Unlike a traditional nature documentary, this film has no narrator describing the on-screen action, instead matching the visuals to a musical score. While this does force the visuals to speak for themselves, the viewer may find that a little information regarding the behaviour displayed on screen would have been welcome. Despite this lack of explanatory information, the feature is still able to captivate the audience with numerous examples of stunning camera work.

    This feature took over three years to make and was filmed both on location and also on a specially-built stage with numerous computer-controlled cameras to allow the filmmakers to capture the action.

Don't wish to see plot synopses in the future? Change your configuration.

Transfer Quality

Video

    The video transfer is presented in an aspect ratio of 1.66:1 and despite the packaging claims the transfer is NOT 16x9 enhanced.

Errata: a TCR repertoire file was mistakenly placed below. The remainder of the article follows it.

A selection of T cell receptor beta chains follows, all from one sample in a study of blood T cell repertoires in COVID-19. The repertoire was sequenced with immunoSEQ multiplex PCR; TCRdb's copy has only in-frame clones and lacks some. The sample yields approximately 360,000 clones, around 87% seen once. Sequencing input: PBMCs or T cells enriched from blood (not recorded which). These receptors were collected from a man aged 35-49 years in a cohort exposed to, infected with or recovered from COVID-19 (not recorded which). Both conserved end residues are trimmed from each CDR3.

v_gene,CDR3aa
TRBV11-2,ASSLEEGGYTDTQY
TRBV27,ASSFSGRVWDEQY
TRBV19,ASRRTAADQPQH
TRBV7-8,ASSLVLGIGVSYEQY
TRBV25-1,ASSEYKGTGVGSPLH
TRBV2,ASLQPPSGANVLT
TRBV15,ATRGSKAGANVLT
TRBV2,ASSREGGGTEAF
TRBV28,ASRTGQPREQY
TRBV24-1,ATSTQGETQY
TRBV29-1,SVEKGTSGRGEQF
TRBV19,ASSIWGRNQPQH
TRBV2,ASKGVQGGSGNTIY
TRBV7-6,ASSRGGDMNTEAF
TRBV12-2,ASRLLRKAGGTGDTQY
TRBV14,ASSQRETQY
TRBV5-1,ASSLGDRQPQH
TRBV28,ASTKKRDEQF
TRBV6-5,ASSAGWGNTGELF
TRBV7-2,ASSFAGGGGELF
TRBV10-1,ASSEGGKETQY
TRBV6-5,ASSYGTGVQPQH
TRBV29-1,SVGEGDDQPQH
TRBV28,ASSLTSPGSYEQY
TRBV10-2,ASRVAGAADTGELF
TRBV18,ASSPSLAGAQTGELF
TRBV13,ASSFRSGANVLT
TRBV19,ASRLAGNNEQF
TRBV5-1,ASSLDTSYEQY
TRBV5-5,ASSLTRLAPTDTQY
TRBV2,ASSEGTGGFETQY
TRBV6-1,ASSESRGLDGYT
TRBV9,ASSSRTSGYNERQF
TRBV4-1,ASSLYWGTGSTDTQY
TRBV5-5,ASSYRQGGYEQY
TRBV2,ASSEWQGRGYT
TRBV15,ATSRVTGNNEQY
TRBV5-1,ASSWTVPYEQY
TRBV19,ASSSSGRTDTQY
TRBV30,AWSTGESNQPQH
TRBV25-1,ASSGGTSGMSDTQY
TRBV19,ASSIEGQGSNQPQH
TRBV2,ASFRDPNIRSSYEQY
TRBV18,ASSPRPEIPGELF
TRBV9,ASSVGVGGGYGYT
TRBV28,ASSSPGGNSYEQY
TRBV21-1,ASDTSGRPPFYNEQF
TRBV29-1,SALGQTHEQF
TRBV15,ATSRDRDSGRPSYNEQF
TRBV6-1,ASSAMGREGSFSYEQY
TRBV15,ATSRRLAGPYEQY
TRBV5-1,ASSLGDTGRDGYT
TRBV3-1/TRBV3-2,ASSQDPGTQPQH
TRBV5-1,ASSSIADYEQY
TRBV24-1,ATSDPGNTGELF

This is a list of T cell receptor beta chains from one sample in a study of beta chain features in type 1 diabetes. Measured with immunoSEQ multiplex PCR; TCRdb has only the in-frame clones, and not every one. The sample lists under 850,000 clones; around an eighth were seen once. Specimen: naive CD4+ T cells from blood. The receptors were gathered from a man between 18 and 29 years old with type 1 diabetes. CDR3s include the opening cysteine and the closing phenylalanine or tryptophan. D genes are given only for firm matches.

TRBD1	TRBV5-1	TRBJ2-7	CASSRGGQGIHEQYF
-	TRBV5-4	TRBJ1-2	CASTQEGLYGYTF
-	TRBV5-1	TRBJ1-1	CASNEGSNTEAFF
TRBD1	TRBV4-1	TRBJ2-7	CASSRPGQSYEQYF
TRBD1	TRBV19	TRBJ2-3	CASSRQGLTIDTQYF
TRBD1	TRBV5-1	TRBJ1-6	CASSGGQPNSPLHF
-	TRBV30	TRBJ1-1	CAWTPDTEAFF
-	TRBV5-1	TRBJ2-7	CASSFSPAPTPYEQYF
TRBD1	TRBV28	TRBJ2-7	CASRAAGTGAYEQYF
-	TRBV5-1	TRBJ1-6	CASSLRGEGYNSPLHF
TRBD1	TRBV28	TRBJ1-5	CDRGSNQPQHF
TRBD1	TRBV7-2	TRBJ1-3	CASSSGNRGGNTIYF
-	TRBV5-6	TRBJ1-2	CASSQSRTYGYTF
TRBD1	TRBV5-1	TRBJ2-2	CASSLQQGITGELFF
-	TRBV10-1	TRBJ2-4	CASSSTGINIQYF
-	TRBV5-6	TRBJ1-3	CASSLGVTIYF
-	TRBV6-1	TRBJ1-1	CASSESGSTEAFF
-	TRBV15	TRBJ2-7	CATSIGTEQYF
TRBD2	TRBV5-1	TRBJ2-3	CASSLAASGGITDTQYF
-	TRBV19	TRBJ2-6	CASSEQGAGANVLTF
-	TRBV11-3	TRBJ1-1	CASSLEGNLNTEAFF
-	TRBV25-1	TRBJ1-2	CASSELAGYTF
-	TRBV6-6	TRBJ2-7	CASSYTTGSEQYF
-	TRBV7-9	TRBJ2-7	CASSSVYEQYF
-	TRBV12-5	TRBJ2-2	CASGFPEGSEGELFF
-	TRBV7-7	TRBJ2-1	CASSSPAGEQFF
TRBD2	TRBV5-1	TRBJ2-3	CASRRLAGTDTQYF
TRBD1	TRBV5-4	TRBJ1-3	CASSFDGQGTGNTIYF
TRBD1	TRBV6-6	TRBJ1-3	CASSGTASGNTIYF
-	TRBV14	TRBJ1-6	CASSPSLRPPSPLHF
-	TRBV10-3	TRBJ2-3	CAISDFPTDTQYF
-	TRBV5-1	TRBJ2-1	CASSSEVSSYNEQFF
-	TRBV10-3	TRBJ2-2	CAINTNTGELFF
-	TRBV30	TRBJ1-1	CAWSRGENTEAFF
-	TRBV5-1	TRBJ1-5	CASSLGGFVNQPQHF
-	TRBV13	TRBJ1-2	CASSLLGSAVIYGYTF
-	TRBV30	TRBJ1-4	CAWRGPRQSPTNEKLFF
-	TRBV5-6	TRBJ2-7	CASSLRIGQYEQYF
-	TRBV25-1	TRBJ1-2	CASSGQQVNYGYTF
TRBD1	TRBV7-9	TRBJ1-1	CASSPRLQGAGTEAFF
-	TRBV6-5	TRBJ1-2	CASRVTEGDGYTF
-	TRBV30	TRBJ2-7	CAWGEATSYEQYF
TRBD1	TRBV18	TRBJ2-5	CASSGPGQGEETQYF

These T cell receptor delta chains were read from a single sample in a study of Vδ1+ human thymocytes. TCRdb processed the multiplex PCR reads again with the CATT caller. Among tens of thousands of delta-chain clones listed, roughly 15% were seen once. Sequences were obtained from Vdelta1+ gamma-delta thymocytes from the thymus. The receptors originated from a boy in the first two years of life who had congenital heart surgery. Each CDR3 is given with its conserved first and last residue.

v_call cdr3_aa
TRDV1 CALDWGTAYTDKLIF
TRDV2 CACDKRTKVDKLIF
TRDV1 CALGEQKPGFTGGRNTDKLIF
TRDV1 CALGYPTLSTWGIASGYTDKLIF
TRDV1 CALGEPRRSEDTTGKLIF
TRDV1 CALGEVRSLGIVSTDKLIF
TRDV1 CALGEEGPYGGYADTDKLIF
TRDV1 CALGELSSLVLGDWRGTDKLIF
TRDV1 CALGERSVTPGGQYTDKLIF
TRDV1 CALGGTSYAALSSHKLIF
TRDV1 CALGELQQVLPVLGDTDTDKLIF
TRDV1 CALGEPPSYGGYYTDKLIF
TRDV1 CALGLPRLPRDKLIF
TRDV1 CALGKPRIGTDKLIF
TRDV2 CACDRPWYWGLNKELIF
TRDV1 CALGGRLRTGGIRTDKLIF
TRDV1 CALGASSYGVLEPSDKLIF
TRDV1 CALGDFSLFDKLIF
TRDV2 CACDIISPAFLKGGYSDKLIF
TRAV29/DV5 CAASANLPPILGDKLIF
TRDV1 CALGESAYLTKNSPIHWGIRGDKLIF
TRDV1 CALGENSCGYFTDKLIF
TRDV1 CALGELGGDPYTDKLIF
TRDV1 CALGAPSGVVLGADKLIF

The transfer is acceptably sharp throughout but during some of the long shots, such as the opening cloud sequence, the transfer is a little soft. The small number of dark shots display high levels of shadow detail.

    The colours displayed during this transfer appear to be accurately reproduced and are well saturated. As you would expect, the transfer displays a significant amount of green in combination with the bright vibrant colours found on the insects and flowers.

    A single instance of MPEG artefacting may be seen during the transfer at 7:24 but this is quite minor and is only minimally distracting to the viewer.

    A very minor instance of aliasing may be seen at 7:53 but this was the only time this artefact was detected during the transfer.